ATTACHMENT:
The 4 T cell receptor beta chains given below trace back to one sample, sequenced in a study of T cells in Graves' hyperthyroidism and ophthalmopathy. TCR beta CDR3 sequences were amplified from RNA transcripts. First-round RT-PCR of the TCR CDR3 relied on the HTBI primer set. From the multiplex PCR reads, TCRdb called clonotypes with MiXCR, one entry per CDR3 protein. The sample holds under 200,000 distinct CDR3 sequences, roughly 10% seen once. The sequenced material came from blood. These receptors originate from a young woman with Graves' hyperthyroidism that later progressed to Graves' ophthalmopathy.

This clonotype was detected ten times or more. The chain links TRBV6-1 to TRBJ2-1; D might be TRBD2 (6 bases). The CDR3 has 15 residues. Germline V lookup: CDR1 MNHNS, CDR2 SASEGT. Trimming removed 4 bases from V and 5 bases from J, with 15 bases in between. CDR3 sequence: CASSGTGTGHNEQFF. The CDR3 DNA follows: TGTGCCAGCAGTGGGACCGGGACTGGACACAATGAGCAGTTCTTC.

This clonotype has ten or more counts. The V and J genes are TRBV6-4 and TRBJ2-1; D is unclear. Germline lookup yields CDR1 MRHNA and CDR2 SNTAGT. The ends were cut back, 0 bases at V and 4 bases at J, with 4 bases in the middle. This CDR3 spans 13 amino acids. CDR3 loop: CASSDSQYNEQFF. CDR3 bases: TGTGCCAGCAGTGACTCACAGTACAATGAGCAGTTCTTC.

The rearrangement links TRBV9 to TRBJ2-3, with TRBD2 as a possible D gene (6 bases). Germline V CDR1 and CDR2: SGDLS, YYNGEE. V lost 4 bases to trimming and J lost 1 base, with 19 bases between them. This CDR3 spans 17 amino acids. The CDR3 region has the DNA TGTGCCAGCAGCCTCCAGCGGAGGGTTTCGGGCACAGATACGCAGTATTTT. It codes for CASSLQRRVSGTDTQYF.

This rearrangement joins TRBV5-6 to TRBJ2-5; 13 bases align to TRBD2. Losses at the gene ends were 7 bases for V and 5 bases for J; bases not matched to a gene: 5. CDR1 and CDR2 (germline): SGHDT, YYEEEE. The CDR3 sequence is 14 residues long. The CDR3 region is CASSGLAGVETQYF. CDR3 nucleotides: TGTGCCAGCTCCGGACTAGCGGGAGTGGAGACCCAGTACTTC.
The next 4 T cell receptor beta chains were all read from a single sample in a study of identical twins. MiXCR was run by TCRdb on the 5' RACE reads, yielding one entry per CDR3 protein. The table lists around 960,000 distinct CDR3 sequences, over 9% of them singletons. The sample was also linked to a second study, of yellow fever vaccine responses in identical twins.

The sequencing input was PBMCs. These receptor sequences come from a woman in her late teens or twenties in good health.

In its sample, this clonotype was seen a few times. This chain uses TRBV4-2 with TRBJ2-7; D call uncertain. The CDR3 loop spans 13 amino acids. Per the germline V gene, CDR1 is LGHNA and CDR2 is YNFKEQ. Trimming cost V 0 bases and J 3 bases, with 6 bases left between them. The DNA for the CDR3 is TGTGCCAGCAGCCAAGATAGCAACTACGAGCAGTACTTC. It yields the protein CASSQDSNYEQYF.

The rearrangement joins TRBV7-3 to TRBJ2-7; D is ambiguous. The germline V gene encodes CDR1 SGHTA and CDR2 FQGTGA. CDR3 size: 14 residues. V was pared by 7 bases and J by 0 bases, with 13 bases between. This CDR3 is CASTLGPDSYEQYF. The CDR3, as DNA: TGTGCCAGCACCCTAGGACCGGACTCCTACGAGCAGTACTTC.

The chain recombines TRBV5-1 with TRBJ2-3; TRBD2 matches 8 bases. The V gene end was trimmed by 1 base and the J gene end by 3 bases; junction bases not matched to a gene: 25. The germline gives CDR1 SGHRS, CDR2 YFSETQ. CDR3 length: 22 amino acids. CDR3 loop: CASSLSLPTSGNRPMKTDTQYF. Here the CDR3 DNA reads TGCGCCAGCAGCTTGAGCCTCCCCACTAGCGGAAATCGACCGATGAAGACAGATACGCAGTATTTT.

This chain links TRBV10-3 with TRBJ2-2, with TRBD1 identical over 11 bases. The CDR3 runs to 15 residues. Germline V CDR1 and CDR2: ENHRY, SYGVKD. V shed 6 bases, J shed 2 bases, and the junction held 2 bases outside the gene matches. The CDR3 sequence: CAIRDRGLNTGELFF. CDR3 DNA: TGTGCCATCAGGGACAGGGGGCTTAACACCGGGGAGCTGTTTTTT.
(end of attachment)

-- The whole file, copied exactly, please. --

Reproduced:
The 4 T cell receptor beta chains given below trace back to one sample, sequenced in a study of T cells in Graves' hyperthyroidism and ophthalmopathy. TCR beta CDR3 sequences were amplified from RNA transcripts. First-round RT-PCR of the TCR CDR3 relied on the HTBI primer set. From the multiplex PCR reads, TCRdb called clonotypes with MiXCR, one entry per CDR3 protein. The sample holds under 200,000 distinct CDR3 sequences, roughly 10% seen once. The sequenced material came from blood. These receptors originate from a young woman with Graves' hyperthyroidism that later progressed to Graves' ophthalmopathy.

This clonotype was detected ten times or more. The chain links TRBV6-1 to TRBJ2-1; D might be TRBD2 (6 bases). The CDR3 has 15 residues. Germline V lookup: CDR1 MNHNS, CDR2 SASEGT. Trimming removed 4 bases from V and 5 bases from J, with 15 bases in between. CDR3 sequence: CASSGTGTGHNEQFF. The CDR3 DNA follows: TGTGCCAGCAGTGGGACCGGGACTGGACACAATGAGCAGTTCTTC.

This clonotype has ten or more counts. The V and J genes are TRBV6-4 and TRBJ2-1; D is unclear. Germline lookup yields CDR1 MRHNA and CDR2 SNTAGT. The ends were cut back, 0 bases at V and 4 bases at J, with 4 bases in the middle. This CDR3 spans 13 amino acids. CDR3 loop: CASSDSQYNEQFF. CDR3 bases: TGTGCCAGCAGTGACTCACAGTACAATGAGCAGTTCTTC.

The rearrangement links TRBV9 to TRBJ2-3, with TRBD2 as a possible D gene (6 bases). Germline V CDR1 and CDR2: SGDLS, YYNGEE. V lost 4 bases to trimming and J lost 1 base, with 19 bases between them. This CDR3 spans 17 amino acids. The CDR3 region has the DNA TGTGCCAGCAGCCTCCAGCGGAGGGTTTCGGGCACAGATACGCAGTATTTT. It codes for CASSLQRRVSGTDTQYF.

This rearrangement joins TRBV5-6 to TRBJ2-5; 13 bases align to TRBD2. Losses at the gene ends were 7 bases for V and 5 bases for J; bases not matched to a gene: 5. CDR1 and CDR2 (germline): SGHDT, YYEEEE. The CDR3 sequence is 14 residues long. The CDR3 region is CASSGLAGVETQYF. CDR3 nucleotides: TGTGCCAGCTCCGGACTAGCGGGAGTGGAGACCCAGTACTTC.
The next 4 T cell receptor beta chains were all read from a single sample in a study of identical twins. MiXCR was run by TCRdb on the 5' RACE reads, yielding one entry per CDR3 protein. The table lists around 960,000 distinct CDR3 sequences, over 9% of them singletons. The sample was also linked to a second study, of yellow fever vaccine responses in identical twins.

The sequencing input was PBMCs. These receptor sequences come from a woman in her late teens or twenties in good health.

In its sample, this clonotype was seen a few times. This chain uses TRBV4-2 with TRBJ2-7; D call uncertain. The CDR3 loop spans 13 amino acids. Per the germline V gene, CDR1 is LGHNA and CDR2 is YNFKEQ. Trimming cost V 0 bases and J 3 bases, with 6 bases left between them. The DNA for the CDR3 is TGTGCCAGCAGCCAAGATAGCAACTACGAGCAGTACTTC. It yields the protein CASSQDSNYEQYF.

The rearrangement joins TRBV7-3 to TRBJ2-7; D is ambiguous. The germline V gene encodes CDR1 SGHTA and CDR2 FQGTGA. CDR3 size: 14 residues. V was pared by 7 bases and J by 0 bases, with 13 bases between. This CDR3 is CASTLGPDSYEQYF. The CDR3, as DNA: TGTGCCAGCACCCTAGGACCGGACTCCTACGAGCAGTACTTC.

The chain recombines TRBV5-1 with TRBJ2-3; TRBD2 matches 8 bases. The V gene end was trimmed by 1 base and the J gene end by 3 bases; junction bases not matched to a gene: 25. The germline gives CDR1 SGHRS, CDR2 YFSETQ. CDR3 length: 22 amino acids. CDR3 loop: CASSLSLPTSGNRPMKTDTQYF. Here the CDR3 DNA reads TGCGCCAGCAGCTTGAGCCTCCCCACTAGCGGAAATCGACCGATGAAGACAGATACGCAGTATTTT.

This chain links TRBV10-3 with TRBJ2-2, with TRBD1 identical over 11 bases. The CDR3 runs to 15 residues. Germline V CDR1 and CDR2: ENHRY, SYGVKD. V shed 6 bases, J shed 2 bases, and the junction held 2 bases outside the gene matches. The CDR3 sequence: CAIRDRGLNTGELFF. CDR3 DNA: TGTGCCATCAGGGACAGGGGGCTTAACACCGGGGAGCTGTTTTTT.